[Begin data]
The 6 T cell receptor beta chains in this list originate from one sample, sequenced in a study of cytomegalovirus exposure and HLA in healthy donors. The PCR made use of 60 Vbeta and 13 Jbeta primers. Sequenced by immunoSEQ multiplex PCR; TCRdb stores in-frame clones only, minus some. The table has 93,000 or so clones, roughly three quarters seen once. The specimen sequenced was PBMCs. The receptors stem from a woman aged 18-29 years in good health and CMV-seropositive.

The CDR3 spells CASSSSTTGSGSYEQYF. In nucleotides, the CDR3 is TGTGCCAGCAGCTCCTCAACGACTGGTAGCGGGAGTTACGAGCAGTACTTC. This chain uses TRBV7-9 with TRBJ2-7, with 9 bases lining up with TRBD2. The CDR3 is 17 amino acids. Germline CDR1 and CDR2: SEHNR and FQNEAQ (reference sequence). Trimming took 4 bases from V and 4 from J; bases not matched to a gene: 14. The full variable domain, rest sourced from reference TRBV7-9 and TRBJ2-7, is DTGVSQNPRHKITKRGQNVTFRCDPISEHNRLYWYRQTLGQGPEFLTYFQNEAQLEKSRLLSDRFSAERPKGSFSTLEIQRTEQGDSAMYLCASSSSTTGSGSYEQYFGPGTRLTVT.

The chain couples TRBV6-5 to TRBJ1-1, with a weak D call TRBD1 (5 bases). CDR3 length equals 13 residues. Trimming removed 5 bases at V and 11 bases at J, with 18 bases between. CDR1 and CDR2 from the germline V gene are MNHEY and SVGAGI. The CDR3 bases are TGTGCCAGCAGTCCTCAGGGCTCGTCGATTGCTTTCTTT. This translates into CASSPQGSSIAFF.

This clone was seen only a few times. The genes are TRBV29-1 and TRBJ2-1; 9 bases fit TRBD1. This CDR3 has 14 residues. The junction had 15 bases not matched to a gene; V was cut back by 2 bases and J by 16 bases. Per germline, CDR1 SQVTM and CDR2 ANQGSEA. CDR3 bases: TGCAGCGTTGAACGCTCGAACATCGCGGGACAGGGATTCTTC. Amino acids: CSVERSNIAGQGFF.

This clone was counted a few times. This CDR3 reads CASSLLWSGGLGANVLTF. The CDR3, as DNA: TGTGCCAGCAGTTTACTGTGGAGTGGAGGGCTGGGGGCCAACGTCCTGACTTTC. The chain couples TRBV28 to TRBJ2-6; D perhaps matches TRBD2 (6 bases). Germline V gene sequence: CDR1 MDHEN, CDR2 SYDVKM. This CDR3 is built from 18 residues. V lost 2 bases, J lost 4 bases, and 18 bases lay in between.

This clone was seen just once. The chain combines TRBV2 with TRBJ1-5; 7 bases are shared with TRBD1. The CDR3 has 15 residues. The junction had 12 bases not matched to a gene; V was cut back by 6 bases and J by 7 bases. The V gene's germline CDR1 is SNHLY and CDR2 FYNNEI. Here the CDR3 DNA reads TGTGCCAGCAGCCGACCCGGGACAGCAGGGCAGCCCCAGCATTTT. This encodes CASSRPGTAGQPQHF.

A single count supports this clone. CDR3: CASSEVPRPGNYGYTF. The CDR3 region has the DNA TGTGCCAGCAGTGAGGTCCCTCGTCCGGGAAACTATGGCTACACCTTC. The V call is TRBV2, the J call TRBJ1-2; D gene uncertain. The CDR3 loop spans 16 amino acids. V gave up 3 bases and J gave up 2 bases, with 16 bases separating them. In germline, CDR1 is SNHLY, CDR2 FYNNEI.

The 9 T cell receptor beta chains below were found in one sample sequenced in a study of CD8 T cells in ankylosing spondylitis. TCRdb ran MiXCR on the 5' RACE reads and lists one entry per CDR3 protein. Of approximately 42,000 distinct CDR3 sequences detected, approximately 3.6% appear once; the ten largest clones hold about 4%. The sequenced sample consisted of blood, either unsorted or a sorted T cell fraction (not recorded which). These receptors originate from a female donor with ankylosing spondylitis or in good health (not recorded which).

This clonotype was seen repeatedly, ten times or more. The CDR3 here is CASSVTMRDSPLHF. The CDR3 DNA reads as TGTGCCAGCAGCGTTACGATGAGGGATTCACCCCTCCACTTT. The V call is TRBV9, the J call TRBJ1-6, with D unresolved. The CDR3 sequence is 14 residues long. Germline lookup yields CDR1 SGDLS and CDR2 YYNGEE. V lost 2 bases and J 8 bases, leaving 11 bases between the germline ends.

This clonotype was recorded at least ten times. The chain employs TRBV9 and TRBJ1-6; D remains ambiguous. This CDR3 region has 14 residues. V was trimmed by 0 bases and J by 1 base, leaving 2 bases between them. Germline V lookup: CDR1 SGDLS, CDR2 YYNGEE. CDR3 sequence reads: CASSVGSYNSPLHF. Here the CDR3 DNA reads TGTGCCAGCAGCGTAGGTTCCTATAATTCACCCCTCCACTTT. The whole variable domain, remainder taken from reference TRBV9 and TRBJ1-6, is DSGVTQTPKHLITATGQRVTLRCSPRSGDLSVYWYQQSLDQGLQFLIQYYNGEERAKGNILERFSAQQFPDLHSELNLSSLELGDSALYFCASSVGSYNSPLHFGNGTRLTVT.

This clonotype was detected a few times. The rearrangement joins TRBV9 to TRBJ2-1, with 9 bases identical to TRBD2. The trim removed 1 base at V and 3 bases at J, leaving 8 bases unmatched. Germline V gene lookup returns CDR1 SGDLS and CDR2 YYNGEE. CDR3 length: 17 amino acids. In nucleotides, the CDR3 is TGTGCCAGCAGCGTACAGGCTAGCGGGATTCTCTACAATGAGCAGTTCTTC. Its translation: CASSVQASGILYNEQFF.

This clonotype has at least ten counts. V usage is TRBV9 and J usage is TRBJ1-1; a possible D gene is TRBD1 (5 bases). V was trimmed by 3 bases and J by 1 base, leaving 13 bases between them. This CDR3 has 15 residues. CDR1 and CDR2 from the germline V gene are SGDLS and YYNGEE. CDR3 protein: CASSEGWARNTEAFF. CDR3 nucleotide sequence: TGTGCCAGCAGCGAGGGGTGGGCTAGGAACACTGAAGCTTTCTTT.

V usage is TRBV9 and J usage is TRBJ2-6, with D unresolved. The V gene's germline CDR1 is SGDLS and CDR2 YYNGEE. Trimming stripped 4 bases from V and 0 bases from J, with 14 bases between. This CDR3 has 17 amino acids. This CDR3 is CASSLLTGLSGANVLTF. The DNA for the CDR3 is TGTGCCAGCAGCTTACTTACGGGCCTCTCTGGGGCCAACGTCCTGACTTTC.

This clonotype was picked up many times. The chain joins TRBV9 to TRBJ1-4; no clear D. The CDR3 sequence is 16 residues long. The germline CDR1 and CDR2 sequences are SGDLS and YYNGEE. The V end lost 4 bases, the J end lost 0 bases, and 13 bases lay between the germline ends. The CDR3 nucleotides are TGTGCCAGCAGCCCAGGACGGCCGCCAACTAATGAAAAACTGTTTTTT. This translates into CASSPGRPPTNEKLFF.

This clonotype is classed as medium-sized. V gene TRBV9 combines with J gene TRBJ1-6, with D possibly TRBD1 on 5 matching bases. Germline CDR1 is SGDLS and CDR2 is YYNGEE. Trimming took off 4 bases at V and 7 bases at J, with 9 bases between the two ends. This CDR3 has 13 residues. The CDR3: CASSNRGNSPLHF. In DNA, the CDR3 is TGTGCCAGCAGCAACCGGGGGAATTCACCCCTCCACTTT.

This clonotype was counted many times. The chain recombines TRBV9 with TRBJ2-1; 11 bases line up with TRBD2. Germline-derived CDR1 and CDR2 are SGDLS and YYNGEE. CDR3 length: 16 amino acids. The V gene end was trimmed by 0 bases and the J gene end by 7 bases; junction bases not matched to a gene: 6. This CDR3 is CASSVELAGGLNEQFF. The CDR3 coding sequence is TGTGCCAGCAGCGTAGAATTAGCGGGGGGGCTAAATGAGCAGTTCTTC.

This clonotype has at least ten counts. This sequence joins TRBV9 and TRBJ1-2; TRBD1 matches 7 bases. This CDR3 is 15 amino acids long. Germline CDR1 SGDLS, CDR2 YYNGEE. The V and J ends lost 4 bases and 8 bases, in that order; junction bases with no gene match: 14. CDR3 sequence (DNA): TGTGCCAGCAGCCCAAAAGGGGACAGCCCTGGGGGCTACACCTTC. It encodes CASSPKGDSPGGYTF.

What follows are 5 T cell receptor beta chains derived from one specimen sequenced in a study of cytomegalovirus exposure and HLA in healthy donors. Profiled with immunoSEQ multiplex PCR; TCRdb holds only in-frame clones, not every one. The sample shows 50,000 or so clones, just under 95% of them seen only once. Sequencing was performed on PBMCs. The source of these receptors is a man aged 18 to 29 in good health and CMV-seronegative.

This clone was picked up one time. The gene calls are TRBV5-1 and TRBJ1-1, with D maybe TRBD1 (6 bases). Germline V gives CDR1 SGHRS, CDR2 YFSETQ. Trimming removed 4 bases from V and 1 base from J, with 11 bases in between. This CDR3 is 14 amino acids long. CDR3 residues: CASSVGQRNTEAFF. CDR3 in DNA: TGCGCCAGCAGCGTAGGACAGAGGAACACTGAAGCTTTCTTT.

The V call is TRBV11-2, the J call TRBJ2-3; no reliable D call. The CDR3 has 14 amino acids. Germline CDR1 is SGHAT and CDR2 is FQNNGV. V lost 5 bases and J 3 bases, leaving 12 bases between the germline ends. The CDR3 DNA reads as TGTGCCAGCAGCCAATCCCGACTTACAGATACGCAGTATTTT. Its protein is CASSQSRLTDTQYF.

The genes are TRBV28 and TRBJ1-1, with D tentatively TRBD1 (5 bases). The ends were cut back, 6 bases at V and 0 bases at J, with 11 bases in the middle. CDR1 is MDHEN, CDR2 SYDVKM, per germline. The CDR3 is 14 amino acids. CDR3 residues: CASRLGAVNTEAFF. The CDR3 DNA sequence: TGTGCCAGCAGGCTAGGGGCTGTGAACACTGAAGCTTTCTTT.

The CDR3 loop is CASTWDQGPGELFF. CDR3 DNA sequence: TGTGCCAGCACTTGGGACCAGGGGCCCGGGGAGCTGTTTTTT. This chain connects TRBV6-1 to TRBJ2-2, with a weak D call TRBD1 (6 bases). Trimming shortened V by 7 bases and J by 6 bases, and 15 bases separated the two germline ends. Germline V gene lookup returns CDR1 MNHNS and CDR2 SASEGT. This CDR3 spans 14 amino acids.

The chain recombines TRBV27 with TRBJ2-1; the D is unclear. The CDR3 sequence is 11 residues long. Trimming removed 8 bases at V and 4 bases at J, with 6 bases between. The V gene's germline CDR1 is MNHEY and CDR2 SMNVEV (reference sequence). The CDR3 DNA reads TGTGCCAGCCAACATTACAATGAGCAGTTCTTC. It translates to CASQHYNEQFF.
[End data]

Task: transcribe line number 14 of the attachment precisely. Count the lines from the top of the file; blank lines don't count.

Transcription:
This clonotype was picked up many times. The chain joins TRBV9 to TRBJ1-4; no clear D. The CDR3 sequence is 16 residues long. The germline CDR1 and CDR2 sequences are SGDLS and YYNGEE. The V end lost 4 bases, the J end lost 0 bases, and 13 bases lay between the germline ends. The CDR3 nucleotides are TGTGCCAGCAGCCCAGGACGGCCGCCAACTAATGAAAAACTGTTTTTT. This translates into CASSPGRPPTNEKLFF.